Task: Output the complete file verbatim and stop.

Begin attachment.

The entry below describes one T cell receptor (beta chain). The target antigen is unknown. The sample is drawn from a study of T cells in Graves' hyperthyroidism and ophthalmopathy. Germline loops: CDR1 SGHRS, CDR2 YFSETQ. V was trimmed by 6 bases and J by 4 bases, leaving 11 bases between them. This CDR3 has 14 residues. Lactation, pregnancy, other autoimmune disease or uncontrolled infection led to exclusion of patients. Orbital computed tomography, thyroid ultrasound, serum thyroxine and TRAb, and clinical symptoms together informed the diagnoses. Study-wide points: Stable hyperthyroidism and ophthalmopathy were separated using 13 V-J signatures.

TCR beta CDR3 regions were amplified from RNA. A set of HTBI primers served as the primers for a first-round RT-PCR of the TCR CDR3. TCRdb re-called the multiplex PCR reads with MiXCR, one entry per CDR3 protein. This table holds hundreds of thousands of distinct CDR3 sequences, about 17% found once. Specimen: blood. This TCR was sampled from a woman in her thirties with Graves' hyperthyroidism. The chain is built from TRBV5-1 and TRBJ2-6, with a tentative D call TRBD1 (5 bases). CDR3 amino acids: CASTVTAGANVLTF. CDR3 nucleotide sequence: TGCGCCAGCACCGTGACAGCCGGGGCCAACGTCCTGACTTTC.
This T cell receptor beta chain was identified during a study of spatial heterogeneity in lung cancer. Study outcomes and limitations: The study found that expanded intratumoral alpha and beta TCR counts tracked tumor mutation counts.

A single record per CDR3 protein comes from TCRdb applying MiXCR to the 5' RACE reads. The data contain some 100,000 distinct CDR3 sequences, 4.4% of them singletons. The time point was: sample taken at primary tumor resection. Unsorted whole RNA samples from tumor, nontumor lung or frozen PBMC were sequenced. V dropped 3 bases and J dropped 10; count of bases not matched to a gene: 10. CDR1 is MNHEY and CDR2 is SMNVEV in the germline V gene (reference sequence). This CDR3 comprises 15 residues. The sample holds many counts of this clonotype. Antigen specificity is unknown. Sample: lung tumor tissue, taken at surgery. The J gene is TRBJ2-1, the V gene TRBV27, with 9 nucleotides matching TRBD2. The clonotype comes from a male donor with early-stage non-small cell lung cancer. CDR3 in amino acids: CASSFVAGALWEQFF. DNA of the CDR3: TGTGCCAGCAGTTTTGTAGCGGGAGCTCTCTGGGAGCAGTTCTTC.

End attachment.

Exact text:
The entry below describes one T cell receptor (beta chain). The target antigen is unknown. The sample is drawn from a study of T cells in Graves' hyperthyroidism and ophthalmopathy. Germline loops: CDR1 SGHRS, CDR2 YFSETQ. V was trimmed by 6 bases and J by 4 bases, leaving 11 bases between them. This CDR3 has 14 residues. Lactation, pregnancy, other autoimmune disease or uncontrolled infection led to exclusion of patients. Orbital computed tomography, thyroid ultrasound, serum thyroxine and TRAb, and clinical symptoms together informed the diagnoses. Study-wide points: Stable hyperthyroidism and ophthalmopathy were separated using 13 V-J signatures.

TCR beta CDR3 regions were amplified from RNA. A set of HTBI primers served as the primers for a first-round RT-PCR of the TCR CDR3. TCRdb re-called the multiplex PCR reads with MiXCR, one entry per CDR3 protein. This table holds hundreds of thousands of distinct CDR3 sequences, about 17% found once. Specimen: blood. This TCR was sampled from a woman in her thirties with Graves' hyperthyroidism. The chain is built from TRBV5-1 and TRBJ2-6, with a tentative D call TRBD1 (5 bases). CDR3 amino acids: CASTVTAGANVLTF. CDR3 nucleotide sequence: TGCGCCAGCACCGTGACAGCCGGGGCCAACGTCCTGACTTTC.
This T cell receptor beta chain was identified during a study of spatial heterogeneity in lung cancer. Study outcomes and limitations: The study found that expanded intratumoral alpha and beta TCR counts tracked tumor mutation counts.

A single record per CDR3 protein comes from TCRdb applying MiXCR to the 5' RACE reads. The data contain some 100,000 distinct CDR3 sequences, 4.4% of them singletons. The time point was: sample taken at primary tumor resection. Unsorted whole RNA samples from tumor, nontumor lung or frozen PBMC were sequenced. V dropped 3 bases and J dropped 10; count of bases not matched to a gene: 10. CDR1 is MNHEY and CDR2 is SMNVEV in the germline V gene (reference sequence). This CDR3 comprises 15 residues. The sample holds many counts of this clonotype. Antigen specificity is unknown. Sample: lung tumor tissue, taken at surgery. The J gene is TRBJ2-1, the V gene TRBV27, with 9 nucleotides matching TRBD2. The clonotype comes from a male donor with early-stage non-small cell lung cancer. CDR3 in amino acids: CASSFVAGALWEQFF. DNA of the CDR3: TGTGCCAGCAGTTTTGTAGCGGGAGCTCTCTGGGAGCAGTTCTTC.